Grit numbers from 36 to 100 are good for removing material and work well with power sanders. Applications include:

  • Stripping away finishes such as paint or varnish
  • Removing rust on metals or flaws in wood
  • Leveling and shaping wood

Grit numbers from 100 to 180 perform well with both hand sanding and power sanding, preparing bare surfaces for finishes. This range is good for:

  • Smoothing work pieces
  • Removing scratches
  • Final preparation for finishing

Grit numbers from 180 to 320 work for finishing. Hand sanding is good for these applications:

  • Removing raised wood grain fibers
  • Scuffing between finish coats

Other Abrasives

Hand Sanding a Cabinet Door with a Sanding Block.

In addition to sandpaper, there are other abrasives, available in a range from coarse to fine:

  • Sanding sponges are flexible pads with an integrated grit. They're effective on both flat and contoured surfaces, and you can use them for wet sanding or dry sanding. They're more durable than sandpaper and are reusable. Sanding sponges with channels built into the surface help keep the abrasive from becoming clogged with dust.
  • Steel wool is another abrasive that can conform to the work surface, letting you work on areas sandpaper can't easily reach. Steel wool can leave behind small strands which, if left on the workpiece, can rust and cause discoloration. Bronze wool is a similar product that does not rust.
  • Refinishing or stripping pads are flexible, reusable sheets of abrasive material that won't shed. You can cut them to a specific size or shape.
  • Drywall screens are metal, open-mesh products designed to level joint compound and plaster. Drywall screens don't clog as easily as sandpaper and are simple to clean for reuse.


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Sanding Tools

Orbital Sander.

Common tools for hand sanding and power sanding include:

  • Hand sanders and sanding blocks use sandpaper sheets cut to size. These tools give you more comfort, control and leverage than sanding with sheets alone and can generate good results on flat surfaces.
  • Pole sanders also accept sandpaper sheets. Use these for sanding large, flat surfaces such as drywall.
  • Orbital sanders — also known as sheet or finishing sanders — are handheld power tools that use small sheets of sandpaper attached to a rectangular base. The base vibrates in a continuous pattern of small circles. This motion can create a smooth finish, but doesn't remove as much material as other power sanders.
  • Detail sanders function like orbital models but use a triangular or teardrop-shaped sanding base. This design uses custom-fit sandpaper to reach tight spaces. Detail sanders are suitable for small areas.
  • Random-orbit sanders are handheld power tools that use an arbitrary, circular sanding motion to prevent conspicuous marks on the work surface. These sanders remove more material than an orbital sander.
  • Handheld belt sanders are power tools that use a rotating band of sandpaper to aggressively remove material or shape wood. They work well on large surfaces but aren't suitable for more delicate finishing projects. Poor technique with these sanders can lead to gouges in the workpiece. They take more effort to control than other sanders and require two hands to operate.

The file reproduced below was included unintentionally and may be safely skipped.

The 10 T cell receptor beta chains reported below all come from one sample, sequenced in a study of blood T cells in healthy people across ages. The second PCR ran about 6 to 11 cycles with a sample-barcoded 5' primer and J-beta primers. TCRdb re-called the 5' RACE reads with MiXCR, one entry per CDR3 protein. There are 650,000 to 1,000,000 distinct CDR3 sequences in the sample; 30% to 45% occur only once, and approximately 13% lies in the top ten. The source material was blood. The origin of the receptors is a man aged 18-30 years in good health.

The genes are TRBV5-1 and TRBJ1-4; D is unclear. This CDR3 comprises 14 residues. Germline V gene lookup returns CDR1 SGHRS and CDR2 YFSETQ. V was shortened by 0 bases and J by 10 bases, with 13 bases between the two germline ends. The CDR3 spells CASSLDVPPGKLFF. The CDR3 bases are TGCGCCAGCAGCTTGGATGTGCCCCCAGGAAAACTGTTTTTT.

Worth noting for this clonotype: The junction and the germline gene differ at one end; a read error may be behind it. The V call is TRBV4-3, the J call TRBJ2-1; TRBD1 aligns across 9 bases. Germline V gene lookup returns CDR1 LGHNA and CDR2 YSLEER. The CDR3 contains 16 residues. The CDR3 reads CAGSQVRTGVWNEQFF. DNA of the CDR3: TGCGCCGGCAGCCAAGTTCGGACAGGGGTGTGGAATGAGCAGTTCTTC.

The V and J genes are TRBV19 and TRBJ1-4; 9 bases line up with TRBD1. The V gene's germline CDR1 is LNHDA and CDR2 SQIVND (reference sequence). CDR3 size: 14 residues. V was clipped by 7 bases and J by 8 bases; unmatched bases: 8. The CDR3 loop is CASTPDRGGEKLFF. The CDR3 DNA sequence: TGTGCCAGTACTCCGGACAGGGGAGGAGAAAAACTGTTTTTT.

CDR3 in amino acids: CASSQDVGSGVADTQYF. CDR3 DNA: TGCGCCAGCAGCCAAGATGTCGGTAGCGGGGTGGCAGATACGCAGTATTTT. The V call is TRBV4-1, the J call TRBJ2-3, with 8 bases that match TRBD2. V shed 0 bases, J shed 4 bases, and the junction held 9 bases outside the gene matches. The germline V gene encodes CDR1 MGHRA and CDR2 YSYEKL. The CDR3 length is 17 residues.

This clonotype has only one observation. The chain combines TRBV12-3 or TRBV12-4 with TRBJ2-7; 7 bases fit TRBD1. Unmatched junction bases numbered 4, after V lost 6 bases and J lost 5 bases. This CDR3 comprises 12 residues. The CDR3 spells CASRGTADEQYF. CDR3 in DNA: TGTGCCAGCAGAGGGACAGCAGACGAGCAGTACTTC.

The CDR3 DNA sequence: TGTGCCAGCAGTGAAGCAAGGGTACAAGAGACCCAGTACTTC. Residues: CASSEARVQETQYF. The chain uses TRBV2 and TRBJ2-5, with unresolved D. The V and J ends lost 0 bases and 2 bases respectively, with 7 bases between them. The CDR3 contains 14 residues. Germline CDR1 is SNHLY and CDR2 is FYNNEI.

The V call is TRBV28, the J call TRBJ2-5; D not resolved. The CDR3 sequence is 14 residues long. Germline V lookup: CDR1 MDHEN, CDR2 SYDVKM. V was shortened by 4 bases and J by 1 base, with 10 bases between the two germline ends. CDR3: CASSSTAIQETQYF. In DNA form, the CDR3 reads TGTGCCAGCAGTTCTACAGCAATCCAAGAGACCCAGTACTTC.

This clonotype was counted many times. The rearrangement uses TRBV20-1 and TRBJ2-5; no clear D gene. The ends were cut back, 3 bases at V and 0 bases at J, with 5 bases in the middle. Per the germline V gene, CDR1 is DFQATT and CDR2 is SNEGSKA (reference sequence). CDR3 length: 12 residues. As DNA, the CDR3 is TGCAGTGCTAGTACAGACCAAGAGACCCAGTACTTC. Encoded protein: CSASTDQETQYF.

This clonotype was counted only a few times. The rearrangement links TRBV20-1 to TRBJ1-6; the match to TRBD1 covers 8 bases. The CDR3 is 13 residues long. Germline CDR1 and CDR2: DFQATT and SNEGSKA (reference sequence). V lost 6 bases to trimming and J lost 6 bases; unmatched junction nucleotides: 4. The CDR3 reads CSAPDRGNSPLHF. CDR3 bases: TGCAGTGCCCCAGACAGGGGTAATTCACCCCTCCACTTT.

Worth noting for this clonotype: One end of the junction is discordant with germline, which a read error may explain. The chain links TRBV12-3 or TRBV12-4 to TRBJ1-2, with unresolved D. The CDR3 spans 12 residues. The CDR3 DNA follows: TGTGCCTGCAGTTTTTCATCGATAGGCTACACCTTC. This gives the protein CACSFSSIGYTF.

• Benchtop belt and disc sanders are stationary power tools that provide sanding surfaces for large workpieces.

Other devices, such as drills, oscillating tools and rotary tools can use bits and accessories designed to handle sanding jobs.

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Good to Know

Power sanders generate dust quickly. Look for tools with dust collection and extraction capabilities. Some tools can connect to a shop vacuum with a fine particle filter for dust extraction.


Use suitable breathing protection and eye protection when using sanding or abrasive products. Depending on the tools you're using, you may need additional equipment such as hearing protection and gloves. See the product and tool information for specifics.

Using Sandpaper and Other Abrasives

Good technique helps create a successful finishing project:

  • Practice on scrap wood or surfaces that aren't easily visible to get the feel for how an abrasive or sanding tool removes material.
  • Use the finest grit size that will handle the task, but follow the correct sequence. Skipping a grit number won't save time. You'll spend more time sanding with the next grit.
  • Power sanding requires a slower pace than hand sanding. Moving a sander too quickly creates scratches that are especially visible when you're staining wood.
  • Don't press down when using a power sander. Too much pressure creates a poor finish and removes less material than if you let the tool and paper do the work. Use a new piece of sandpaper if a light touch doesn't get the right results.
  • Between each grit number, clean off dust and loose abrasive from the work piece. Vacuum the surface or wipe it down.


Watch Our Video: How Do I Use Sandpaper?


Follow manufacturers' instructions for use and safety when working with sanding and abrasive products.